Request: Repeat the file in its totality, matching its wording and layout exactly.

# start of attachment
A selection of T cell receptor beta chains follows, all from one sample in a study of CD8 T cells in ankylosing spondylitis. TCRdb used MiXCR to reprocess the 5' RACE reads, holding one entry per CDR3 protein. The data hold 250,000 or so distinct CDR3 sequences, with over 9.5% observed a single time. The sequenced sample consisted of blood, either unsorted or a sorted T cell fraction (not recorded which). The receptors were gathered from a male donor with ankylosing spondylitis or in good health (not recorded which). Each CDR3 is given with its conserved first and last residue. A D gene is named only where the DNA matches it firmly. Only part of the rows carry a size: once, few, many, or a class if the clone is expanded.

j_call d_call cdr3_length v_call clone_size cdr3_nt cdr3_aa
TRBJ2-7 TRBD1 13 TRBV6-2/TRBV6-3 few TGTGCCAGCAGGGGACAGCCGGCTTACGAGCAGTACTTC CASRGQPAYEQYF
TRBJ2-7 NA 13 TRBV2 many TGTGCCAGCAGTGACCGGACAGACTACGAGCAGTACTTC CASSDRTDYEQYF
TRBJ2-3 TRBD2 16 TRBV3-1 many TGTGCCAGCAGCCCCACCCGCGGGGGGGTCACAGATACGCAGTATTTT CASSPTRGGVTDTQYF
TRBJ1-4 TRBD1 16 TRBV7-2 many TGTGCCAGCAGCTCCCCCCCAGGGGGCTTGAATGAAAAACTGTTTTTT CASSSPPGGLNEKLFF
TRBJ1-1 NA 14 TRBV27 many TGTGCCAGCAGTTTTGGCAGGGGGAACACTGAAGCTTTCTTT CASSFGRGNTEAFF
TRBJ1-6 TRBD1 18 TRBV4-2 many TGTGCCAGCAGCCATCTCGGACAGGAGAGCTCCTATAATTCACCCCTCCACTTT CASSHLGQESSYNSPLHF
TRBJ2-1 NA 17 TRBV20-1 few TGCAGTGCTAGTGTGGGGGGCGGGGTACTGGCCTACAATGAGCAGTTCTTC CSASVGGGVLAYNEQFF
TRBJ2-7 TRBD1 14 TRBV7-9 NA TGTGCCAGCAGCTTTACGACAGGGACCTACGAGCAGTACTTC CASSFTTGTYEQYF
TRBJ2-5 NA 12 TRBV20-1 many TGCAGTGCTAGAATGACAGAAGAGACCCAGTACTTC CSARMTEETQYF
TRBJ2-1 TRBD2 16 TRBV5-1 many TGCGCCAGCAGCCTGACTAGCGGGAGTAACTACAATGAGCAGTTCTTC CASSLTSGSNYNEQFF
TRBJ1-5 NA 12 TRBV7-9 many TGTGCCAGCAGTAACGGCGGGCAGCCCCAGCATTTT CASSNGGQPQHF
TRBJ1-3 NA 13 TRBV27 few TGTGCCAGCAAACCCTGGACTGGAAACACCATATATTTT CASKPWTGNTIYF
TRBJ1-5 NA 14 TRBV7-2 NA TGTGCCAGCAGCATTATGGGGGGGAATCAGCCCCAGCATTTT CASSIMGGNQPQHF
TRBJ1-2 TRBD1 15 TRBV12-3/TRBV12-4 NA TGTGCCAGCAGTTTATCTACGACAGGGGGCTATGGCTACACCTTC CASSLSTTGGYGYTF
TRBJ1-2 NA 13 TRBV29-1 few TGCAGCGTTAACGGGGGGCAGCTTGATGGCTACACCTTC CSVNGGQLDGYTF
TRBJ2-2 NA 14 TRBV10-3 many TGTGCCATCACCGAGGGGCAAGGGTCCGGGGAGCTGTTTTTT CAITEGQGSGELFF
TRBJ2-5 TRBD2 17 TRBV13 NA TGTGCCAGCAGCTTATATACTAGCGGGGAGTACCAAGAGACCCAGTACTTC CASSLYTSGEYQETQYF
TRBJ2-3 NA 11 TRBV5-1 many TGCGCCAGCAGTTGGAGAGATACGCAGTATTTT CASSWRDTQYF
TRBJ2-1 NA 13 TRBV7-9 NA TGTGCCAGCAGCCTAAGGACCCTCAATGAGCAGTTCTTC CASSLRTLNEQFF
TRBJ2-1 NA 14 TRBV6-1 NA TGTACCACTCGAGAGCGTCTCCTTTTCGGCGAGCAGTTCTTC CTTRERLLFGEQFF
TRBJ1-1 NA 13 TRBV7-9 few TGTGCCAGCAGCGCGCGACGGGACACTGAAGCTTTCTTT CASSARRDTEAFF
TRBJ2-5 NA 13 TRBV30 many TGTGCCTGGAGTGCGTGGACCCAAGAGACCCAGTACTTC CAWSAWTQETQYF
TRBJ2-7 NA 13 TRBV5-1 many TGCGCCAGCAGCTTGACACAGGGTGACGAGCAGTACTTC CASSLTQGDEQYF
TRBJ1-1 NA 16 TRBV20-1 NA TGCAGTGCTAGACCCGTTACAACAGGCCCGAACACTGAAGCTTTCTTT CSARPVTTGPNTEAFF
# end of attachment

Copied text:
A selection of T cell receptor beta chains follows, all from one sample in a study of CD8 T cells in ankylosing spondylitis. TCRdb used MiXCR to reprocess the 5' RACE reads, holding one entry per CDR3 protein. The data hold 250,000 or so distinct CDR3 sequences, with over 9.5% observed a single time. The sequenced sample consisted of blood, either unsorted or a sorted T cell fraction (not recorded which). The receptors were gathered from a male donor with ankylosing spondylitis or in good health (not recorded which). Each CDR3 is given with its conserved first and last residue. A D gene is named only where the DNA matches it firmly. Only part of the rows carry a size: once, few, many, or a class if the clone is expanded.

j_call d_call cdr3_length v_call clone_size cdr3_nt cdr3_aa
TRBJ2-7 TRBD1 13 TRBV6-2/TRBV6-3 few TGTGCCAGCAGGGGACAGCCGGCTTACGAGCAGTACTTC CASRGQPAYEQYF
TRBJ2-7 NA 13 TRBV2 many TGTGCCAGCAGTGACCGGACAGACTACGAGCAGTACTTC CASSDRTDYEQYF
TRBJ2-3 TRBD2 16 TRBV3-1 many TGTGCCAGCAGCCCCACCCGCGGGGGGGTCACAGATACGCAGTATTTT CASSPTRGGVTDTQYF
TRBJ1-4 TRBD1 16 TRBV7-2 many TGTGCCAGCAGCTCCCCCCCAGGGGGCTTGAATGAAAAACTGTTTTTT CASSSPPGGLNEKLFF
TRBJ1-1 NA 14 TRBV27 many TGTGCCAGCAGTTTTGGCAGGGGGAACACTGAAGCTTTCTTT CASSFGRGNTEAFF
TRBJ1-6 TRBD1 18 TRBV4-2 many TGTGCCAGCAGCCATCTCGGACAGGAGAGCTCCTATAATTCACCCCTCCACTTT CASSHLGQESSYNSPLHF
TRBJ2-1 NA 17 TRBV20-1 few TGCAGTGCTAGTGTGGGGGGCGGGGTACTGGCCTACAATGAGCAGTTCTTC CSASVGGGVLAYNEQFF
TRBJ2-7 TRBD1 14 TRBV7-9 NA TGTGCCAGCAGCTTTACGACAGGGACCTACGAGCAGTACTTC CASSFTTGTYEQYF
TRBJ2-5 NA 12 TRBV20-1 many TGCAGTGCTAGAATGACAGAAGAGACCCAGTACTTC CSARMTEETQYF
TRBJ2-1 TRBD2 16 TRBV5-1 many TGCGCCAGCAGCCTGACTAGCGGGAGTAACTACAATGAGCAGTTCTTC CASSLTSGSNYNEQFF
TRBJ1-5 NA 12 TRBV7-9 many TGTGCCAGCAGTAACGGCGGGCAGCCCCAGCATTTT CASSNGGQPQHF
TRBJ1-3 NA 13 TRBV27 few TGTGCCAGCAAACCCTGGACTGGAAACACCATATATTTT CASKPWTGNTIYF
TRBJ1-5 NA 14 TRBV7-2 NA TGTGCCAGCAGCATTATGGGGGGGAATCAGCCCCAGCATTTT CASSIMGGNQPQHF
TRBJ1-2 TRBD1 15 TRBV12-3/TRBV12-4 NA TGTGCCAGCAGTTTATCTACGACAGGGGGCTATGGCTACACCTTC CASSLSTTGGYGYTF
TRBJ1-2 NA 13 TRBV29-1 few TGCAGCGTTAACGGGGGGCAGCTTGATGGCTACACCTTC CSVNGGQLDGYTF
TRBJ2-2 NA 14 TRBV10-3 many TGTGCCATCACCGAGGGGCAAGGGTCCGGGGAGCTGTTTTTT CAITEGQGSGELFF
TRBJ2-5 TRBD2 17 TRBV13 NA TGTGCCAGCAGCTTATATACTAGCGGGGAGTACCAAGAGACCCAGTACTTC CASSLYTSGEYQETQYF
TRBJ2-3 NA 11 TRBV5-1 many TGCGCCAGCAGTTGGAGAGATACGCAGTATTTT CASSWRDTQYF
TRBJ2-1 NA 13 TRBV7-9 NA TGTGCCAGCAGCCTAAGGACCCTCAATGAGCAGTTCTTC CASSLRTLNEQFF
TRBJ2-1 NA 14 TRBV6-1 NA TGTACCACTCGAGAGCGTCTCCTTTTCGGCGAGCAGTTCTTC CTTRERLLFGEQFF
TRBJ1-1 NA 13 TRBV7-9 few TGTGCCAGCAGCGCGCGACGGGACACTGAAGCTTTCTTT CASSARRDTEAFF
TRBJ2-5 NA 13 TRBV30 many TGTGCCTGGAGTGCGTGGACCCAAGAGACCCAGTACTTC CAWSAWTQETQYF
TRBJ2-7 NA 13 TRBV5-1 many TGCGCCAGCAGCTTGACACAGGGTGACGAGCAGTACTTC CASSLTQGDEQYF
TRBJ1-1 NA 16 TRBV20-1 NA TGCAGTGCTAGACCCGTTACAACAGGCCCGAACACTGAAGCTTTCTTT CSARPVTTGPNTEAFF